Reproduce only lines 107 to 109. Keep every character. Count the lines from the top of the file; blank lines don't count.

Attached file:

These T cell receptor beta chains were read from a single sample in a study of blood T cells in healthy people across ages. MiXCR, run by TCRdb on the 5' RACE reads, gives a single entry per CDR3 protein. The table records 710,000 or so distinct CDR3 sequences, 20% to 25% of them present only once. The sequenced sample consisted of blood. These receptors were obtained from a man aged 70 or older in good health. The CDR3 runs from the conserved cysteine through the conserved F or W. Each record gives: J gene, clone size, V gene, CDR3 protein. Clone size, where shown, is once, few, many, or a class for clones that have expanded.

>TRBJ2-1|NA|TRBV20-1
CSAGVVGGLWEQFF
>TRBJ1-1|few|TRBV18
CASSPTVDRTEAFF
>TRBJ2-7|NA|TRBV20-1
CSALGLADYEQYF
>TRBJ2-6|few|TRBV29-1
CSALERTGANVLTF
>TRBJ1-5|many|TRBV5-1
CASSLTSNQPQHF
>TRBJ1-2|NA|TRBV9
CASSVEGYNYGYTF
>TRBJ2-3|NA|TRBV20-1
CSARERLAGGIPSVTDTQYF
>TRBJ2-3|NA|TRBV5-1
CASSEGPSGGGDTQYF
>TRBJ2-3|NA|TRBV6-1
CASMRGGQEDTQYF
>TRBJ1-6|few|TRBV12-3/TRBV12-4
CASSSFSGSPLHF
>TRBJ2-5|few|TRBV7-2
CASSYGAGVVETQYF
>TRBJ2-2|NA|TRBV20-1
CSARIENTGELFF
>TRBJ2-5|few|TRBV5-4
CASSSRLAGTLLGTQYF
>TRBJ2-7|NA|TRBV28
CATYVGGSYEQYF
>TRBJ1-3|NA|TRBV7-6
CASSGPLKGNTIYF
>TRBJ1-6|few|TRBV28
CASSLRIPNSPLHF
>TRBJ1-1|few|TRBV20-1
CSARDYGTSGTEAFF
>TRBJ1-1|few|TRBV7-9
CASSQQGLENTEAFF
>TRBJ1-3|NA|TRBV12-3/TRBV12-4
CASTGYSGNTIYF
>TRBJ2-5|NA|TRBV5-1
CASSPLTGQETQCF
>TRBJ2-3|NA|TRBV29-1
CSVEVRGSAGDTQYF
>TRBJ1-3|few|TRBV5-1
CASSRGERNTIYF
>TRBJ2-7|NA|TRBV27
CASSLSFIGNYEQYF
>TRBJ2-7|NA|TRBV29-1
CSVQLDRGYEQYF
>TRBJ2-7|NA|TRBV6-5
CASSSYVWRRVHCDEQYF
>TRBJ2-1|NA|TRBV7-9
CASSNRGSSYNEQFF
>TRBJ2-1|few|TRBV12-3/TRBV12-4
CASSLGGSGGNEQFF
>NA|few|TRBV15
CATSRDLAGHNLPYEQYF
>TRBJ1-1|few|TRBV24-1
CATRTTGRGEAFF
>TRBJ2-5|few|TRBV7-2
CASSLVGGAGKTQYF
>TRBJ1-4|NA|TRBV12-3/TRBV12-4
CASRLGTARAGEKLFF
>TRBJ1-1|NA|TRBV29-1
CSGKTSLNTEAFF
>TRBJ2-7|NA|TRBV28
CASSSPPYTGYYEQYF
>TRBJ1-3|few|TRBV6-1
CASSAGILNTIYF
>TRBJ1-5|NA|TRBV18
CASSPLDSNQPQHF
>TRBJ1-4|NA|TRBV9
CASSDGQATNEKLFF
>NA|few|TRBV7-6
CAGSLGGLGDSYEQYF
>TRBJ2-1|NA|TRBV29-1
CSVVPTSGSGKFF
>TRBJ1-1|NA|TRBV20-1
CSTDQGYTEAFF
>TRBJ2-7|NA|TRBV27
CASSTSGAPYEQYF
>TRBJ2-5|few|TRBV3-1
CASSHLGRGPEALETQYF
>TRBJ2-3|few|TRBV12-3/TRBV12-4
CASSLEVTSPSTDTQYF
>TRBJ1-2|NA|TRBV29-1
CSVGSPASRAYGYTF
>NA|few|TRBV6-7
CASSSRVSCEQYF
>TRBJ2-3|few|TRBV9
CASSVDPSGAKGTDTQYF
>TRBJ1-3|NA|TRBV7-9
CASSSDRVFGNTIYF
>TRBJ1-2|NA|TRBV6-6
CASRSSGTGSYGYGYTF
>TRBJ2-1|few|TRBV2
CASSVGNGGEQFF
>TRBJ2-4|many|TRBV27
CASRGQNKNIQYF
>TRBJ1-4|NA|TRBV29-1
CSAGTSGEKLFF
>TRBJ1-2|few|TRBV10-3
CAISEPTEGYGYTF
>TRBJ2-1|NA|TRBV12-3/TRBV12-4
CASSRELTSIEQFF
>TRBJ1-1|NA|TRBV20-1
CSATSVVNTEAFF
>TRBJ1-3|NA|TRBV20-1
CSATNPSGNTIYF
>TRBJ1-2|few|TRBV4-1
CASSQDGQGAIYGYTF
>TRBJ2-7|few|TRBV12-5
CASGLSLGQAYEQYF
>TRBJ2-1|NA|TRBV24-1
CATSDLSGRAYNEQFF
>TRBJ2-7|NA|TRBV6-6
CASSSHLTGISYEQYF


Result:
CSATSVVNTEAFF
>TRBJ1-3|NA|TRBV20-1
CSATNPSGNTIYF